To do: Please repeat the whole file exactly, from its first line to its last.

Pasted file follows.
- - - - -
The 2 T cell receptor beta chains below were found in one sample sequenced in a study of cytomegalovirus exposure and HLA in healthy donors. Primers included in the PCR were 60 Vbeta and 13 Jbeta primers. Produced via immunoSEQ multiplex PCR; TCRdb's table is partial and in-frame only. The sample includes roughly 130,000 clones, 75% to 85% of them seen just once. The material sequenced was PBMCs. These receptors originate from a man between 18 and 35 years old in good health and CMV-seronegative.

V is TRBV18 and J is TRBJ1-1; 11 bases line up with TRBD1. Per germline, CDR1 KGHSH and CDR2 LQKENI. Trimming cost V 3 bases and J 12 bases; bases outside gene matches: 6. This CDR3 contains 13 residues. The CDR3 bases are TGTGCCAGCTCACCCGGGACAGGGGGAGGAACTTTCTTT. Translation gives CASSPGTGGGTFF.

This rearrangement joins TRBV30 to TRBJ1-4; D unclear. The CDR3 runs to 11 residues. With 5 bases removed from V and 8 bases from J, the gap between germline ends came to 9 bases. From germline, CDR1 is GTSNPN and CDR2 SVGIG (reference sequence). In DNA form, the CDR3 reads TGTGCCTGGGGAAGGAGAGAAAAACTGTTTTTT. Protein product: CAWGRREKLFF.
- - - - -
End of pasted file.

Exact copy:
The 2 T cell receptor beta chains below were found in one sample sequenced in a study of cytomegalovirus exposure and HLA in healthy donors. Primers included in the PCR were 60 Vbeta and 13 Jbeta primers. Produced via immunoSEQ multiplex PCR; TCRdb's table is partial and in-frame only. The sample includes roughly 130,000 clones, 75% to 85% of them seen just once. The material sequenced was PBMCs. These receptors originate from a man between 18 and 35 years old in good health and CMV-seronegative.

V is TRBV18 and J is TRBJ1-1; 11 bases line up with TRBD1. Per germline, CDR1 KGHSH and CDR2 LQKENI. Trimming cost V 3 bases and J 12 bases; bases outside gene matches: 6. This CDR3 contains 13 residues. The CDR3 bases are TGTGCCAGCTCACCCGGGACAGGGGGAGGAACTTTCTTT. Translation gives CASSPGTGGGTFF.

This rearrangement joins TRBV30 to TRBJ1-4; D unclear. The CDR3 runs to 11 residues. With 5 bases removed from V and 8 bases from J, the gap between germline ends came to 9 bases. From germline, CDR1 is GTSNPN and CDR2 SVGIG (reference sequence). In DNA form, the CDR3 reads TGTGCCTGGGGAAGGAGAGAAAAACTGTTTTTT. Protein product: CAWGRREKLFF.